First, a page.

Romances are not my usual viewing fare because they tend to be ridiculous, shallow, or boring — yes, my opinion is showing 🙂 — but since this series is only sixteen episodes long and stars some of my favorite Korean actors, I thought I’d give it a try.
Nope. Nope, nope, nope.
Summary on the website:
Jang Ha Na (Ha Ji Won) and Choi Won (Lee Jin Wook) are incredibly close platonic friends: throughout 20 years, they’ve braved it all through thick and thin. As Ha Na’s 30th birthday approaches, Won extols the virtues of aging as a man—like a wine—while explaining that women are like grapes that shrivel into raisins. Determined to prove him wrong, Ha Na strikes a bet on which of the two will marry before turning 35. Based on Taiwan’s hit In Time With You, can these two friends make the ultimate leap?
Characters in their thirties allow fear and misunderstandings and all sorts of other obstacles keep them from telling the truth to themselves and to each other. There’s a hint of My Best Friend’s Wedding, but without the mania.
It took me a few weeks to watch the first seven episodes, but that was sheer stubbornness rather than actual interest.
It’s not that the writing is terrible or the acting is stiff or that I didn’t like the characters. Perhaps I expected — I don’t know — more spine or mental strength or maturity from the characters. Perhaps I expected me.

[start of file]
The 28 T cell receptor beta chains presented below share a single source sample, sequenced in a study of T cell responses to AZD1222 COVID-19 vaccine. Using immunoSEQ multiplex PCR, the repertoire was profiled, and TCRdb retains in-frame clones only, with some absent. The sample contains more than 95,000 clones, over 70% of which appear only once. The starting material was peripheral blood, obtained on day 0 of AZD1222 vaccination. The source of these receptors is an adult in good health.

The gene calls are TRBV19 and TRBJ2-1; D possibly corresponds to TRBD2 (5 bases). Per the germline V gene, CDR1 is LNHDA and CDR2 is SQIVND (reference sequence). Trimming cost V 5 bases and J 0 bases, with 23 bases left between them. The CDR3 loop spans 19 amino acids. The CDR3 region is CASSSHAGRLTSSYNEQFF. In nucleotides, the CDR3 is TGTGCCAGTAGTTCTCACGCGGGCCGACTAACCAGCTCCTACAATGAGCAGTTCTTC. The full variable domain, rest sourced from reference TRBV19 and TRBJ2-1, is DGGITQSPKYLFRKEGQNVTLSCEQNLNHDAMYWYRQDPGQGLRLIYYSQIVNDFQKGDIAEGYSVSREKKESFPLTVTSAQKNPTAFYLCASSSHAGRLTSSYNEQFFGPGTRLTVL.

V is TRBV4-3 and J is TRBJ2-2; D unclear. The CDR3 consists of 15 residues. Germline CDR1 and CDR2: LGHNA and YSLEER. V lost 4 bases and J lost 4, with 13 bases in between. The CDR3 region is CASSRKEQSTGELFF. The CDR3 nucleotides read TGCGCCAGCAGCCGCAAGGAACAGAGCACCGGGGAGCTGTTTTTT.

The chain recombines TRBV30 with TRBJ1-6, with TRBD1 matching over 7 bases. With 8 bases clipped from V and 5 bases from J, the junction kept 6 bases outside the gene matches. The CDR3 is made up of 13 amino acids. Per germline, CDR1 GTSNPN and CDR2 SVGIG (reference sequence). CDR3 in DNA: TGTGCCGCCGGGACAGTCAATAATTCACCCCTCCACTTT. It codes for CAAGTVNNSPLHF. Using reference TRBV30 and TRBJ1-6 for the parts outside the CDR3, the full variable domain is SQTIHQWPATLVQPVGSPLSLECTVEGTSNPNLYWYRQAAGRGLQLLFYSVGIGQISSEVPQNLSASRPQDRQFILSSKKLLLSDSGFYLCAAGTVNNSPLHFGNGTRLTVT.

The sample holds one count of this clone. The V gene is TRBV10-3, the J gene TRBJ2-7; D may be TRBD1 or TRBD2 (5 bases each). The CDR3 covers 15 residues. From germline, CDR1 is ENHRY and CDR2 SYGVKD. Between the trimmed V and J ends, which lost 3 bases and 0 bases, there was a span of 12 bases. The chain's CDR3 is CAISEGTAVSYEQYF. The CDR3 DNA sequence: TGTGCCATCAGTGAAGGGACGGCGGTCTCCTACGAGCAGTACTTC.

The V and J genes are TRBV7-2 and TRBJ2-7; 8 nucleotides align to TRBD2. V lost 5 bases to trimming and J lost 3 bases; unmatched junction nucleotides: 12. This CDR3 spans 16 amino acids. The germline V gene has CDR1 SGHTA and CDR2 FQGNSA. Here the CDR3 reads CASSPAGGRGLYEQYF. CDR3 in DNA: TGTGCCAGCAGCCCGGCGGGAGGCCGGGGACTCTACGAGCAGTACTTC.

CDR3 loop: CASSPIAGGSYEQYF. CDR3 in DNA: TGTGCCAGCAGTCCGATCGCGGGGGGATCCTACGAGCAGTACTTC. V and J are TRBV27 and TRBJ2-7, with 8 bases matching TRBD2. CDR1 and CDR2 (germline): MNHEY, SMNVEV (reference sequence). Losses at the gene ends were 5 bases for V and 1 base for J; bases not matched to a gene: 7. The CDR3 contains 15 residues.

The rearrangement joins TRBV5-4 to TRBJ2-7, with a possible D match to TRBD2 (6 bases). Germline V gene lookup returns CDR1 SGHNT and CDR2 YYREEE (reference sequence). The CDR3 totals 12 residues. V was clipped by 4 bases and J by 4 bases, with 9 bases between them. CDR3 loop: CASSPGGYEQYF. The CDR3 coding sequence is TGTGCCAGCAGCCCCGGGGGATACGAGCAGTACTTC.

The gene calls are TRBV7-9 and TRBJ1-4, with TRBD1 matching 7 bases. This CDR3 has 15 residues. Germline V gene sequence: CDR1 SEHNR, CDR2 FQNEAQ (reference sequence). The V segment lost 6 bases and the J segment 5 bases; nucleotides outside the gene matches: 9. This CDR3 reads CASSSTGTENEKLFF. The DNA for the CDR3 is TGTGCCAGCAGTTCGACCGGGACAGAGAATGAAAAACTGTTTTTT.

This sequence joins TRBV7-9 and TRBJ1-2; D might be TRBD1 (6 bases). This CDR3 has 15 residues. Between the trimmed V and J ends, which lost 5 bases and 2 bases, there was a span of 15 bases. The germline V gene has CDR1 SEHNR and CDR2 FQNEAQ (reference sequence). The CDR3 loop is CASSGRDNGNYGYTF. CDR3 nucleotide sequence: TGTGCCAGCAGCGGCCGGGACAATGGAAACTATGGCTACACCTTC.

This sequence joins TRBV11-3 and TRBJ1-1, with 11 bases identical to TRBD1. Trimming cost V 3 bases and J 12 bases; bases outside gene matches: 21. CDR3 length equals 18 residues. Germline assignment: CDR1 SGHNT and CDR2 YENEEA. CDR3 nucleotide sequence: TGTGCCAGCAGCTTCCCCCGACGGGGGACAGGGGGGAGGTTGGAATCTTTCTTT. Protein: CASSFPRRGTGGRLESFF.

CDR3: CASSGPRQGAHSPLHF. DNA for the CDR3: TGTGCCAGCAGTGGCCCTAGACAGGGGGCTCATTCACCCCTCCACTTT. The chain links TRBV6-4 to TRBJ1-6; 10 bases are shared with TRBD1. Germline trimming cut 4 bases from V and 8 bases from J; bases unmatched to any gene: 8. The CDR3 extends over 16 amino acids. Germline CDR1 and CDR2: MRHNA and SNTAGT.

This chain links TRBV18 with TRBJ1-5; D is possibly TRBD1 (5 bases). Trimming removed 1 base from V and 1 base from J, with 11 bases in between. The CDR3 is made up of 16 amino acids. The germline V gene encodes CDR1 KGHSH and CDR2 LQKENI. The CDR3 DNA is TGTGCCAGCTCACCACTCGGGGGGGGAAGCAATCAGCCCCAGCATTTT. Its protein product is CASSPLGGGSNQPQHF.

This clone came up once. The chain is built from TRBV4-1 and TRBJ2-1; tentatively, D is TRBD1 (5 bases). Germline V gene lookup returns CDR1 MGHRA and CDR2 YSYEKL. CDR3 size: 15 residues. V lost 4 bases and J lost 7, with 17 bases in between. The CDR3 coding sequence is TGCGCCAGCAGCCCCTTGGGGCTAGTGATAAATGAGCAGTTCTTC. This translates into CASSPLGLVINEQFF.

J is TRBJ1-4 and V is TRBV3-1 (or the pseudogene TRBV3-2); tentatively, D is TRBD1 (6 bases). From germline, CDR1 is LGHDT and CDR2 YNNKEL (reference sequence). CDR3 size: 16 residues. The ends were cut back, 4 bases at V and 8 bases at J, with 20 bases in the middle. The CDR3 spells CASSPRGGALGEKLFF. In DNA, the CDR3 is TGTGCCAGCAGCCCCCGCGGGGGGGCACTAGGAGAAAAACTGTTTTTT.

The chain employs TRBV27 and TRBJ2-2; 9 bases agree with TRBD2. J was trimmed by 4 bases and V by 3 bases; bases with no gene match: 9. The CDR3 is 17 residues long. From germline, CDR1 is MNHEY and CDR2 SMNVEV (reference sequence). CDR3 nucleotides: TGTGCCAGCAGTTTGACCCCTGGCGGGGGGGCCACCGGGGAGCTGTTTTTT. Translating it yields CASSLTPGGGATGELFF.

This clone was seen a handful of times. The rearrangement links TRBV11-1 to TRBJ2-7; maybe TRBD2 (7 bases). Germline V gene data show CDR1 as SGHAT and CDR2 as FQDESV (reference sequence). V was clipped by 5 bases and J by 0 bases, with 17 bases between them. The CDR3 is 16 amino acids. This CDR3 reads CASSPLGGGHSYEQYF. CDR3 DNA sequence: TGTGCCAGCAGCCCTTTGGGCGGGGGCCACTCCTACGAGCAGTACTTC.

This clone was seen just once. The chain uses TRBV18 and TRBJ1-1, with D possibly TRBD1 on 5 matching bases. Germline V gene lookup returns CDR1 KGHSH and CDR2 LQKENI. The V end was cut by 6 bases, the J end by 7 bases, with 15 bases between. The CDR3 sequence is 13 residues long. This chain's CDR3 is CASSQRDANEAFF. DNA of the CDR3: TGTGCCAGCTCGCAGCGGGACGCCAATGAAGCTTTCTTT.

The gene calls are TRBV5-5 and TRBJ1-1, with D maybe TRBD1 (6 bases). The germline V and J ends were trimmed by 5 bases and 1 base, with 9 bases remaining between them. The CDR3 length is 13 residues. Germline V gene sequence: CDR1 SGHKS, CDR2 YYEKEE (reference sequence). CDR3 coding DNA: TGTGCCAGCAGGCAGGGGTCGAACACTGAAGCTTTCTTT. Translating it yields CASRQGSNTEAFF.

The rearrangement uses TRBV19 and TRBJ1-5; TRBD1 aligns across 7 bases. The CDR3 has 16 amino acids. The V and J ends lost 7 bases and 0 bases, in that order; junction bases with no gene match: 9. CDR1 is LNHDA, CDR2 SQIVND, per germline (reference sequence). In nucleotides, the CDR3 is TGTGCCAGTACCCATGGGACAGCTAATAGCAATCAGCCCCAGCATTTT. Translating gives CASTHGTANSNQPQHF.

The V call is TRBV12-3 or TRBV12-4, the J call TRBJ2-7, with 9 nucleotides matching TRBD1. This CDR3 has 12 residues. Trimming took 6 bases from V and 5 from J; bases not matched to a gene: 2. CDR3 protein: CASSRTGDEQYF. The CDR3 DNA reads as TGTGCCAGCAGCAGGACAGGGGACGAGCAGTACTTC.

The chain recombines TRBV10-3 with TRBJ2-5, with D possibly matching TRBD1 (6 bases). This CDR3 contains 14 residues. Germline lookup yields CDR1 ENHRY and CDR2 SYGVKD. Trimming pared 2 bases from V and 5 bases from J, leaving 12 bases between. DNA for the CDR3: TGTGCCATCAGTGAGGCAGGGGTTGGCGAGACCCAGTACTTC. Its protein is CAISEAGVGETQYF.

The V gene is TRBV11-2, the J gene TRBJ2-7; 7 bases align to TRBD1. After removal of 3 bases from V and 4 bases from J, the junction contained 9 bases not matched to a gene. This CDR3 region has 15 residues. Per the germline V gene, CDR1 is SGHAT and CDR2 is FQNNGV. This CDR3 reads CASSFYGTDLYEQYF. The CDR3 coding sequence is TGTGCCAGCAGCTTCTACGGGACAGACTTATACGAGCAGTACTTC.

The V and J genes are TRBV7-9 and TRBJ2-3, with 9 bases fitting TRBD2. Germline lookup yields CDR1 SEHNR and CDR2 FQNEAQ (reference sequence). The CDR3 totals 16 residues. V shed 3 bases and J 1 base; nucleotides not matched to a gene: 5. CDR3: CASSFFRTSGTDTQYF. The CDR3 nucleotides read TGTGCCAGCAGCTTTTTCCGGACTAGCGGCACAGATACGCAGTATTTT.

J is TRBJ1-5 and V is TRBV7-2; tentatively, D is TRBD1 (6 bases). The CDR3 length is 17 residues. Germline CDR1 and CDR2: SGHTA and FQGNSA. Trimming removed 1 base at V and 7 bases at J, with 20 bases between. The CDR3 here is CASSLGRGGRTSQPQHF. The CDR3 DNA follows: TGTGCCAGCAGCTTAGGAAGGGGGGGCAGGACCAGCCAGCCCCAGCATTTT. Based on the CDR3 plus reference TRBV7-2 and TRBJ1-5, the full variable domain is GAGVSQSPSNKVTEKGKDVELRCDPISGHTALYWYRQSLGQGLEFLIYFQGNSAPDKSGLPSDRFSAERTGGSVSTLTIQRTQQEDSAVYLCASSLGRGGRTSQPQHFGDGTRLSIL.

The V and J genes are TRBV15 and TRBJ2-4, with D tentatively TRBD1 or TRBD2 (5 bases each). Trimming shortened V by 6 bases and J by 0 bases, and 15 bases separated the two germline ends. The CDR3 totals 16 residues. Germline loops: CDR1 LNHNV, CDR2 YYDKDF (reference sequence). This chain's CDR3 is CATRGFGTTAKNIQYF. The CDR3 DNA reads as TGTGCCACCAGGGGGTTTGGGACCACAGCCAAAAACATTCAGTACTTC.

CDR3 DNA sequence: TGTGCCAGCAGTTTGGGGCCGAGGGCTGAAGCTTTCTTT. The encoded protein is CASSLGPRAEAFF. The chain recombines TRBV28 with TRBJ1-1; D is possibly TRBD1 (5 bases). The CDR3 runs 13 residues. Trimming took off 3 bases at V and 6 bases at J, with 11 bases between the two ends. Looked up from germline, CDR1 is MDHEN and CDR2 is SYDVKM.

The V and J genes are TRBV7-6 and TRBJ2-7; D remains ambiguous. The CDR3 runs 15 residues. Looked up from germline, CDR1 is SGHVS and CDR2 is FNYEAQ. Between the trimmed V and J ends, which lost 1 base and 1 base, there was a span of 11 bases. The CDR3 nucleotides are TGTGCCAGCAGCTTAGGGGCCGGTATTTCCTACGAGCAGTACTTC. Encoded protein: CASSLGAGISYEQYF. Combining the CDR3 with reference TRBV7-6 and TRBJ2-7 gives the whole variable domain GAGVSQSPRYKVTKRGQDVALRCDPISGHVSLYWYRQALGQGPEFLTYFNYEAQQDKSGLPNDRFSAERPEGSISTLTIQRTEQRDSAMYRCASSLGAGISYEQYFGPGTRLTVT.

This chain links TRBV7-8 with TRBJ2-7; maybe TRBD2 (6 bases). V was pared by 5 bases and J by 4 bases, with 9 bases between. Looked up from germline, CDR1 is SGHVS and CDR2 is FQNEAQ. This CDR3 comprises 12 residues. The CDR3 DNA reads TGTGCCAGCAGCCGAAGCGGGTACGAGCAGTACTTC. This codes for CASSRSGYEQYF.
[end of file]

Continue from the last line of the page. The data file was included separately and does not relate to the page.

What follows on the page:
When I was thirty-something, I was interested in more than friendship from a close friend. I know the fear and uncertainty of declaring myself. And, when I did, the worst happened: the friendship fell apart. However, I mentally prepared myself for that rejection. It still stung, I still felt as if my lungs had been crushed, but I gave that person room to be true to self. Granted, I was not prepared for the anger that accompanied the rejection — “You’ve ruined a good friendship!” — but the uncertainty was suffocating and I needed to move forward. If that person chose to come with me, wonderful. If not, I had to straighten my shoulders and walk on.
That was years ago, and sometimes the sadness springs out from the shadows, but I wouldn’t trade the freedom and all the good things that have happened since.
So watching fictional characters drag their feet for more exaggerated, soap opera reasons than those I experienced in real life is torture, not entertainment.
The ratings (overall 4 out of 5 stars) give evidence that viewers without my jaded, curmudgeonly perspective consider “The Time That I Loved You” must-see TV. Good. Whatever kinds of writers we are — screenwriters, TV show developers, novelists, playwrights — there’s the story we tell and the story the audience views or reads. Our experiences inform what we write, and theirs color what they see/read. Stories interact with the audience in ways even the creators may not expect.